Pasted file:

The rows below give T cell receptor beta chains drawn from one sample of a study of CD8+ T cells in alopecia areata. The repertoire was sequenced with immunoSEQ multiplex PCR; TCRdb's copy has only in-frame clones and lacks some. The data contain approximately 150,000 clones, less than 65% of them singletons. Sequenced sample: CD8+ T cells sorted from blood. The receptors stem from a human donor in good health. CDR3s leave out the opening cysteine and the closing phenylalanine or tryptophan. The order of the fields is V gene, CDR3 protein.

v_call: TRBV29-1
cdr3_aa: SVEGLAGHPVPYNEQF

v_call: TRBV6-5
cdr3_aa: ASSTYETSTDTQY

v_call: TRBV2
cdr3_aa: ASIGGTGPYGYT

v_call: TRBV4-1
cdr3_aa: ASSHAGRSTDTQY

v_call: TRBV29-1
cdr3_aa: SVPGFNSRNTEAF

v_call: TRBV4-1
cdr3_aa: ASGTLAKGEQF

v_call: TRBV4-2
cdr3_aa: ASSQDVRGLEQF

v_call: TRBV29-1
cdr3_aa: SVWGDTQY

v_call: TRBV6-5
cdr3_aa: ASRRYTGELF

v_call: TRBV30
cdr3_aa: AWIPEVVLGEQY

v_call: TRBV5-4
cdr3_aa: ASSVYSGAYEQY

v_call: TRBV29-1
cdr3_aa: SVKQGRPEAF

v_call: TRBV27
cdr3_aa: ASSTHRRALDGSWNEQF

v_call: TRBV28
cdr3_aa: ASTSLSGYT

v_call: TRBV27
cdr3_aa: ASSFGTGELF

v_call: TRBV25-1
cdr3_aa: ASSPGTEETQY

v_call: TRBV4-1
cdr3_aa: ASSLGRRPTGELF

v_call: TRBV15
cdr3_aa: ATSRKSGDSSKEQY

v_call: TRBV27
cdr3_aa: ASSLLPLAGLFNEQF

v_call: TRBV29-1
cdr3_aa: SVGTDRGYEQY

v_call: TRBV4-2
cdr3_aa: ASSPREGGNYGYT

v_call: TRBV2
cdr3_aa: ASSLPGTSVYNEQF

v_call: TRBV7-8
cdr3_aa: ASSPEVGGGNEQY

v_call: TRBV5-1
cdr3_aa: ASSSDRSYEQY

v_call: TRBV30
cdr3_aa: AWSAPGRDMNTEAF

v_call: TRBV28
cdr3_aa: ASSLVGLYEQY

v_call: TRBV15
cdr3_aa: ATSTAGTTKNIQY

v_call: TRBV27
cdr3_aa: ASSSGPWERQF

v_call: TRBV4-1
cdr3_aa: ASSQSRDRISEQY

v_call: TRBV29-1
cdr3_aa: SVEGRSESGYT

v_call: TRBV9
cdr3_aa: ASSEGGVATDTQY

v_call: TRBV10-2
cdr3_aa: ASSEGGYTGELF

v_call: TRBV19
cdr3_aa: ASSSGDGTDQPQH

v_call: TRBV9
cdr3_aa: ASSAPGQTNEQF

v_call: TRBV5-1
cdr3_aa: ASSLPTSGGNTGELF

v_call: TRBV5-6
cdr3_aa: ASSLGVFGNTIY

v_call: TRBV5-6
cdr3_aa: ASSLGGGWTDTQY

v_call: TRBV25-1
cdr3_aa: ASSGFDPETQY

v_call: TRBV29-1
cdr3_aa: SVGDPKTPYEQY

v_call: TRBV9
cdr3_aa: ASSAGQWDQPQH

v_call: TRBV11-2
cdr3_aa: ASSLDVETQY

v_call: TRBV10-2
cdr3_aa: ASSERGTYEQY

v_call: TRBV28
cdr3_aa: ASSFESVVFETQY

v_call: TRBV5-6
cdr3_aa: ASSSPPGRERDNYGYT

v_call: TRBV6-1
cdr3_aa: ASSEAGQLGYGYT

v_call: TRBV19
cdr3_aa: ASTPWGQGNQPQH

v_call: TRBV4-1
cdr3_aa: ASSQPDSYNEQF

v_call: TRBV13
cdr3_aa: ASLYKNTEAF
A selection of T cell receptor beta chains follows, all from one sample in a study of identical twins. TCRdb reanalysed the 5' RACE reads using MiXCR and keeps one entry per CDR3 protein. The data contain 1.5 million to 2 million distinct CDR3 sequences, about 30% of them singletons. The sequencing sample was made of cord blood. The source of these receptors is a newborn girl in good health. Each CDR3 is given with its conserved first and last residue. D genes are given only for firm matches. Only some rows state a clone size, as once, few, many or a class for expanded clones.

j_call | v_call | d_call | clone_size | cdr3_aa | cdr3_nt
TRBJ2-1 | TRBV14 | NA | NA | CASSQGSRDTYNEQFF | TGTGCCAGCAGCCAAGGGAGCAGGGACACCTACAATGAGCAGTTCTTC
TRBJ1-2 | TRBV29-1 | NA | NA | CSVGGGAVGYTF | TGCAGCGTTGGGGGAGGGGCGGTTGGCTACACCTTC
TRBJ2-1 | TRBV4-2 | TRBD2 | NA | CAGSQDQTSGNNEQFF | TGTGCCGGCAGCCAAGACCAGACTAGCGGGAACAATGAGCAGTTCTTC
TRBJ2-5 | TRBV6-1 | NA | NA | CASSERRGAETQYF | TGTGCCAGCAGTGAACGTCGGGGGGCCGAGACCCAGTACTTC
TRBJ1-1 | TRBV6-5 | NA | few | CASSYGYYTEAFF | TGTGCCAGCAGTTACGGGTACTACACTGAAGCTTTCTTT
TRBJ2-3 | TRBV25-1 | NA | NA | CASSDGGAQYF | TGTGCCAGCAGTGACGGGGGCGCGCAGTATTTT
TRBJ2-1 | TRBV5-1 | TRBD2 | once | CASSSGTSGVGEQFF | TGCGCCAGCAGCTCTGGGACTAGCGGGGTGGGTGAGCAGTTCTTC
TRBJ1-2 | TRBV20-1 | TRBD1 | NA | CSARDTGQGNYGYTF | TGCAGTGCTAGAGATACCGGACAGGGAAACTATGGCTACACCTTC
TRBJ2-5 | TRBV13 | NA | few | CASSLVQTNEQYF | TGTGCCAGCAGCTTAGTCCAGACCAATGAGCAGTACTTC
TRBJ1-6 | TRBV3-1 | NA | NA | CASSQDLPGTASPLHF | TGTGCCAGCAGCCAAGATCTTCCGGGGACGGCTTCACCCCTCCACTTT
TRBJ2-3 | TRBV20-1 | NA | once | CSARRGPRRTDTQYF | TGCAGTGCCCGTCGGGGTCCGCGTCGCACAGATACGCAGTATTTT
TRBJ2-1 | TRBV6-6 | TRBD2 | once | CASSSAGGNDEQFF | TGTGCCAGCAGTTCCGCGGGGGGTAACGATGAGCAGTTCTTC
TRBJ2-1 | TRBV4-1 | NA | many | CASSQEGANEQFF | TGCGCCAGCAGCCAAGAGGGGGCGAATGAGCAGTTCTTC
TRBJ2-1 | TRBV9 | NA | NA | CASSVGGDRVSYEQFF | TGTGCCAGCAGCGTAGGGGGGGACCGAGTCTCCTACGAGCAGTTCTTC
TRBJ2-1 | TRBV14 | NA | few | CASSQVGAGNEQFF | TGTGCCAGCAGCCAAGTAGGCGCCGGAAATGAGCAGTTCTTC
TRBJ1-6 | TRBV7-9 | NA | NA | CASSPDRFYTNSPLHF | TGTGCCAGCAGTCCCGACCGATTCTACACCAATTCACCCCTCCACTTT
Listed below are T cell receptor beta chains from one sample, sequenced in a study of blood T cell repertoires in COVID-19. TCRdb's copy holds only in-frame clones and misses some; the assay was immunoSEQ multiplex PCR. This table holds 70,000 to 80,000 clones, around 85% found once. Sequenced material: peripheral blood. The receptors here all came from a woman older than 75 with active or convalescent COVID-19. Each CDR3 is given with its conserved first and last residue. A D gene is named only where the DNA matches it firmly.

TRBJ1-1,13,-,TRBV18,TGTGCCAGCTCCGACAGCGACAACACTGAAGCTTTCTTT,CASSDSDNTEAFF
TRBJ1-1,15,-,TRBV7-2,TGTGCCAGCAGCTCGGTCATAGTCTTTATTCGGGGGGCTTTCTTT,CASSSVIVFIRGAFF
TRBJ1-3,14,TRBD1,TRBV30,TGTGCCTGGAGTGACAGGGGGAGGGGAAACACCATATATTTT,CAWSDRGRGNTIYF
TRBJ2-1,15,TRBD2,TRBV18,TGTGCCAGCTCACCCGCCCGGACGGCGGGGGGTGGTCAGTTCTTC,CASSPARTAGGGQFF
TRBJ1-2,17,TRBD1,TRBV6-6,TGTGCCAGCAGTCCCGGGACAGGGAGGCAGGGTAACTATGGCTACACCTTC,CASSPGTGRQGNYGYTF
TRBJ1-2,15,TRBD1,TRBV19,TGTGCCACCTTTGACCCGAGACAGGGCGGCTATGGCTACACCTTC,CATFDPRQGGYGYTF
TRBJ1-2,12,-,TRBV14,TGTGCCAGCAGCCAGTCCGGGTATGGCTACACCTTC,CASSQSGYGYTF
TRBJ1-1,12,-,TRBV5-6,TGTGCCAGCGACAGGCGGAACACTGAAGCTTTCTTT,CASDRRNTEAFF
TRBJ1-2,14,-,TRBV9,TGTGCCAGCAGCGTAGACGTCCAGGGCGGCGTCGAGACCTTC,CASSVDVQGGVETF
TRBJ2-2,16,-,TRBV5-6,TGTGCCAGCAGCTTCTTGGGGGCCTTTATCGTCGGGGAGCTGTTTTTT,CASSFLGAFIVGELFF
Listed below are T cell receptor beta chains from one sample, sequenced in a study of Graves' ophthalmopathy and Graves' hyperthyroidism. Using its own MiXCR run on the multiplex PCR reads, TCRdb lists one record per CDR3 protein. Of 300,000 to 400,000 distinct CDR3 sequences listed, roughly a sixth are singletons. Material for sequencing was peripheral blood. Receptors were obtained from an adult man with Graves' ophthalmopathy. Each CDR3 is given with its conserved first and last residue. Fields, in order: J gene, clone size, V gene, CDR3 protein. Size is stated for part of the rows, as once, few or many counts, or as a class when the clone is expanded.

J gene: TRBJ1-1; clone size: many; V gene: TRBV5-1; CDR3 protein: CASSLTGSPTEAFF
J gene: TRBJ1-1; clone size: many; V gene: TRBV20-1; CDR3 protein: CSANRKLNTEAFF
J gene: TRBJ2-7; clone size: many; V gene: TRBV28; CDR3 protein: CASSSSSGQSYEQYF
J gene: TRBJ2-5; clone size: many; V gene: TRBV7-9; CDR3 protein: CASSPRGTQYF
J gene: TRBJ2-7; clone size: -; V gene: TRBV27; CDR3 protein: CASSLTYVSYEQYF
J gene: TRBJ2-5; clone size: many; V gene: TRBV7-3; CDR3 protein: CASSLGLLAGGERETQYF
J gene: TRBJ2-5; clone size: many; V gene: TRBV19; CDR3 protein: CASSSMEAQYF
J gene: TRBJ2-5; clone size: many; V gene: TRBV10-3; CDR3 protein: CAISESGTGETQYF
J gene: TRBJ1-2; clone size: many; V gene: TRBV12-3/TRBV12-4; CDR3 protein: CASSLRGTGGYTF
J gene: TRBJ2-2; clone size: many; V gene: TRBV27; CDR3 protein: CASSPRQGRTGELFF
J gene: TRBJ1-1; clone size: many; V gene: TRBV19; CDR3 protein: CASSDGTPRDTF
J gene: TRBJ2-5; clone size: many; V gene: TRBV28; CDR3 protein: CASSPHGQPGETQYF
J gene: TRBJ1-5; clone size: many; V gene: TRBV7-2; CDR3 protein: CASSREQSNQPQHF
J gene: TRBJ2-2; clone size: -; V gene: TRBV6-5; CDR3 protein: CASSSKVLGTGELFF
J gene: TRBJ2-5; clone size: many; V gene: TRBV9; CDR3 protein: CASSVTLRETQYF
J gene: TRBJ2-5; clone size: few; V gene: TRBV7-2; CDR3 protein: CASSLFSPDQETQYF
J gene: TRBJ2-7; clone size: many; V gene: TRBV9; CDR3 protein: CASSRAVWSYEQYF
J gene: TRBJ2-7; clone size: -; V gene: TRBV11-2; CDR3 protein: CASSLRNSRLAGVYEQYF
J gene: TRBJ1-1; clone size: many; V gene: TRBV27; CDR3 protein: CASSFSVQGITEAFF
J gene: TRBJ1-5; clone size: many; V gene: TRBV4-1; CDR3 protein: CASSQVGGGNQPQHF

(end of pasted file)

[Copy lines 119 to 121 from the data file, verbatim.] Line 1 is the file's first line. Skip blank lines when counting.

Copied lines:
TRBJ1-3,14,TRBD1,TRBV30,TGTGCCTGGAGTGACAGGGGGAGGGGAAACACCATATATTTT,CAWSDRGRGNTIYF
TRBJ2-1,15,TRBD2,TRBV18,TGTGCCAGCTCACCCGCCCGGACGGCGGGGGGTGGTCAGTTCTTC,CASSPARTAGGGQFF
TRBJ1-2,17,TRBD1,TRBV6-6,TGTGCCAGCAGTCCCGGGACAGGGAGGCAGGGTAACTATGGCTACACCTTC,CASSPGTGRQGNYGYTF